وَ الَّذِیۡنَ کَفَرُوۡا بَعۡضُہُمۡ اَوۡلِیَآءُ بَعۡضٍ ؕ اِلَّا تَفۡعَلُوۡہُ تَکُنۡ فِتۡنَۃٌ فِی الۡاَرۡضِ وَ فَسَادٌ کَبِیۡرٌ ﴿ؕ۷۴﴾
وَٱلَّذِينَ كَفَرُواْ بَعۡضُهُمۡ أَوۡلِيَآءُ بَعۡضٍۚ إِلَّا تَفۡعَلُوهُ تَكُن فِتۡنَةٞ فِي ٱلۡأَرۡضِ وَفَسَادٞ كَبِيرٞ
1148. If this principle is not observed by Muslims, there will be oppression, tyranny and disturbance in the land. (close)
The pronoun "it" in تفعلوه (if you do it not) refers to what has been said in the previous verse, i.e. helping oppressed Muslims as well as fulfilling compacts with non-Muslims. The verse purports to say that if this teaching is not observed by Muslims, the result will be oppression and disturbance in the earth. (close)
وَ الَّذِیۡنَ اٰمَنُوۡا وَ ہَاجَرُوۡا وَ جٰہَدُوۡا فِیۡ سَبِیۡلِ اللّٰہِ وَ الَّذِیۡنَ اٰوَوۡا وَّ نَصَرُوۡۤا اُولٰٓئِکَ ہُمُ الۡمُؤۡمِنُوۡنَ حَقًّا ؕ لَہُمۡ مَّغۡفِرَۃٌ وَّ رِزۡقٌ کَرِیۡمٌ ﴿۷۵﴾
وَٱلَّذِينَ ءَامَنُواْ وَهَاجَرُواْ وَجَٰهَدُواْ فِي سَبِيلِ ٱللَّهِ وَٱلَّذِينَ ءَاوَواْ وَّنَصَرُوٓاْ أُوْلَـٰٓئِكَ هُمُ ٱلۡمُؤۡمِنُونَ حَقّٗاۚ لَّهُم مَّغۡفِرَةٞ وَرِزۡقٞ كَرِيمٞ
Two classes of believers have been commended here: firstly, those who, being persecuted, flee from a country where they are not free to follow their faith; secondly, those who give shelter to and help the immigrants. The Muslims of the former class are called Muhajirin (Refugees), while those of the second class are known as Ansar (Helpers). Both these classes have been called true believers, for both are active believers and make sacrifices for the cause of religion; and the verse promises them forgiveness and honourable provision. This also shows that those, who do not migrate from their homes where they do not enjoy religious freedom, and set worldly good above religion, do not have an "honourable provision," i.e. their worldly gains are not honourable in the sight of God. Similarly, the verse hints that those who help and give shelter to the immigrants will, in spite of freely spending on their needy brethren, find their possessions ever increasing, and God will continue to grant them honourable provision. (close)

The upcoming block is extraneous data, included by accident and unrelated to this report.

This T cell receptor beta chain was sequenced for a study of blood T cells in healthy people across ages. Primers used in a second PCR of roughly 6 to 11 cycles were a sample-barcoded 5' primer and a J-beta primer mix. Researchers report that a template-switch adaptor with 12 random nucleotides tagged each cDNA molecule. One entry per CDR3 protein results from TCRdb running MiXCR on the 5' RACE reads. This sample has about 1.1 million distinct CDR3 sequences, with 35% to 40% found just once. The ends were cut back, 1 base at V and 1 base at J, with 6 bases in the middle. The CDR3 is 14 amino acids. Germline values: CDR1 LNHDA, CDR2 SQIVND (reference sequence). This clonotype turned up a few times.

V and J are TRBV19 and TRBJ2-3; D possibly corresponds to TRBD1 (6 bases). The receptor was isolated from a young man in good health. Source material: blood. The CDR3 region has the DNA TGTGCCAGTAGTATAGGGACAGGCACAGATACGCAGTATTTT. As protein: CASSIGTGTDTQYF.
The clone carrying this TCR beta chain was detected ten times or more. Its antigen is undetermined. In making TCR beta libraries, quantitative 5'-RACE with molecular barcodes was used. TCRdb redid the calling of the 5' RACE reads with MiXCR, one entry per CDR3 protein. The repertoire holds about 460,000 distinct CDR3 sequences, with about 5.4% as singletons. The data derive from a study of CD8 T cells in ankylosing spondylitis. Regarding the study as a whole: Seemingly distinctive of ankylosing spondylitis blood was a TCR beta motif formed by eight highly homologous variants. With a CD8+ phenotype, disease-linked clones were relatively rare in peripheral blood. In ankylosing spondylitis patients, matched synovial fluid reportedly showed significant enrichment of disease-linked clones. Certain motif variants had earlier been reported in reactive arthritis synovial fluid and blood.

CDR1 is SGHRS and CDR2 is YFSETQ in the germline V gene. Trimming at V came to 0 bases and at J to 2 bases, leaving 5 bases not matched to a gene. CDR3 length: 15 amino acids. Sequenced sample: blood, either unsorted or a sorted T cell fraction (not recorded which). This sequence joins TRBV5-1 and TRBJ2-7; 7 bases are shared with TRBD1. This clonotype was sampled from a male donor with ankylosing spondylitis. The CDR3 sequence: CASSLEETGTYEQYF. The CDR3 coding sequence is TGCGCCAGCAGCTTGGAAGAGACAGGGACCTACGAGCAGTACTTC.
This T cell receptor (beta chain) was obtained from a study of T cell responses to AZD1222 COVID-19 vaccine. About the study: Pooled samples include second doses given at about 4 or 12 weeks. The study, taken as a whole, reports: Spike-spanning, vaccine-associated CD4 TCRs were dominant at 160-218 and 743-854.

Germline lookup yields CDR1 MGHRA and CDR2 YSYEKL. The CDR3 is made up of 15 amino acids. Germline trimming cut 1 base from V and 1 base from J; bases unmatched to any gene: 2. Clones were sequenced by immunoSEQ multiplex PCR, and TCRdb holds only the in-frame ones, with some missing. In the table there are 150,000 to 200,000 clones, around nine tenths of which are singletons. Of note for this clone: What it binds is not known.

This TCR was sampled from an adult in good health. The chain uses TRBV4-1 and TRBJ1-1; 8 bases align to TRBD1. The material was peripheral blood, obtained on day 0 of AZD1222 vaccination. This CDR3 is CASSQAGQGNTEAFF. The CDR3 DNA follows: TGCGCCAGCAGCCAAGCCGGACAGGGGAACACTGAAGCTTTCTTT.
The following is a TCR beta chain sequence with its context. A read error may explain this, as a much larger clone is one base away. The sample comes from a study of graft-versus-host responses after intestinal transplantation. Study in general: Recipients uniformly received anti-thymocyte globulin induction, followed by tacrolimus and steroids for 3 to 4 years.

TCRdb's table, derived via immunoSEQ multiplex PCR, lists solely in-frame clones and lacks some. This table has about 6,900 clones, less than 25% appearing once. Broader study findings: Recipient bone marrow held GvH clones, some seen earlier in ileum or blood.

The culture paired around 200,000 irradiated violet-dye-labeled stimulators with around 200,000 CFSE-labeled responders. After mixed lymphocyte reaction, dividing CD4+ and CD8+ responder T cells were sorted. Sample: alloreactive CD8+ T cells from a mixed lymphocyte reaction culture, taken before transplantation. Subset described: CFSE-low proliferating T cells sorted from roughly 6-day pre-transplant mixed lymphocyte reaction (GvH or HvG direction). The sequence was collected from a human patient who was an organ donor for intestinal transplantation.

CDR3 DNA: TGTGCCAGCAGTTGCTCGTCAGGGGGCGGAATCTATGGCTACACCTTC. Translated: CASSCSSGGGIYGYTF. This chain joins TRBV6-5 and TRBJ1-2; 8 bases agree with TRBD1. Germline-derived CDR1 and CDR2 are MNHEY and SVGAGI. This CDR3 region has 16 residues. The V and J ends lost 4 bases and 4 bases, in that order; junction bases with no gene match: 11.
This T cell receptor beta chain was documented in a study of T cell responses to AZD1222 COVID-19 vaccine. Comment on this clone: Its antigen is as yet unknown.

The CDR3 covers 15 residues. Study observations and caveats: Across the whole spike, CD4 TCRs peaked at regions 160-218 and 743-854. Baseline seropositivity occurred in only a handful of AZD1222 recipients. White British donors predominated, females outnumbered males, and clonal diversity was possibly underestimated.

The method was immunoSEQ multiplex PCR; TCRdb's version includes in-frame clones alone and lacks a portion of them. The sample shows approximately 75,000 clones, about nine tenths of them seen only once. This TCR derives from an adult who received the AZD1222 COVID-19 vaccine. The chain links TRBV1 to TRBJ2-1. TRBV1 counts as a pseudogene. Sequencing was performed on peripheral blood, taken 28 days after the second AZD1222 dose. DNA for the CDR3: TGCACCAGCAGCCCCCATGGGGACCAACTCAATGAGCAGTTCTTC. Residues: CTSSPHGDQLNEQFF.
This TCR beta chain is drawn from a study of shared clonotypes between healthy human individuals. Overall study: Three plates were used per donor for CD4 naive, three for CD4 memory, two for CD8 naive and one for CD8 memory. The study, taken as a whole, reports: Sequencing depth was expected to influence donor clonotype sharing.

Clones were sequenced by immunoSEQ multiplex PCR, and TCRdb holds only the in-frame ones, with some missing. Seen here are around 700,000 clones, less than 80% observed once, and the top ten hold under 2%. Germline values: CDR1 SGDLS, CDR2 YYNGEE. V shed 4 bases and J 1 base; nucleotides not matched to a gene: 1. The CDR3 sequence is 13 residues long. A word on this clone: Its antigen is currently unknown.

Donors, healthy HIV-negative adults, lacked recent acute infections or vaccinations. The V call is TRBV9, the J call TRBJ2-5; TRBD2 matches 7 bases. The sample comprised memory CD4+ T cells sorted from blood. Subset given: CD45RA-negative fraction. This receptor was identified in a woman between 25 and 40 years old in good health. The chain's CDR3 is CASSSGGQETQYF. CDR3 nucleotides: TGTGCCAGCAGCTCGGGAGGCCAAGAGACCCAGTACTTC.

وَ الَّذِیۡنَ اٰمَنُوۡا مِنۡۢ بَعۡدُ وَ ہَاجَرُوۡا وَ جٰہَدُوۡا مَعَکُمۡ فَاُولٰٓئِکَ مِنۡکُمۡ ؕ وَ اُولُوا الۡاَرۡحَامِ بَعۡضُہُمۡ اَوۡلٰی بِبَعۡضٍ فِیۡ کِتٰبِ اللّٰہِ ؕ اِنَّ اللّٰہَ بِکُلِّ شَیۡءٍ عَلِیۡمٌ ﴿٪۷۶﴾
وَٱلَّذِينَ ءَامَنُواْ مِنۢ بَعۡدُ وَهَاجَرُواْ وَجَٰهَدُواْ مَعَكُمۡ فَأُوْلَـٰٓئِكَ مِنكُمۡۚ وَأُوْلُواْ ٱلۡأَرۡحَامِ بَعۡضُهُمۡ أَوۡلَىٰ بِبَعۡضٖ فِي كِتَٰبِ ٱللَّهِۚ إِنَّ ٱللَّهَ بِكُلِّ شَيۡءٍ عَلِيمُۢ
a. 33:7. (close)
1149. As all Muslims are declared to be brothers, one to another, in verse 73 and the Holy Prophet had established at Medina a sort of brotherhood between the Refugees and the Helpers, the misunderstanding might have arisen that they could inherit one another’s property; so it is enjoined here that blood relations alone are entitled to inheritance and other Muslims are only brothers in Faith and not heirs. (close)
1163. Important Words:
اولی (nearer) means more entitled or having a better right or more deserving or more worthy. It also means, more regardful or more considerate. See 4:136.
The verse purports to say that the promise of "forgiveness and honourable provision" given to migrants (see preceding verse) is not confined to the early migrants only. It extends to the later migrants also and is meant to continue while persecution or, for that matter, sincerity of faith continues.
The verse also gives another injunction. As all Muslims were declared to be brothers one to another (8:73), some persons might have been led to think that they might also inherit one another’s property; so the verse fittingly declares that only blood relations are entitled to inheritance and that other Muslims are only brothers in faith, but not heirs. (close)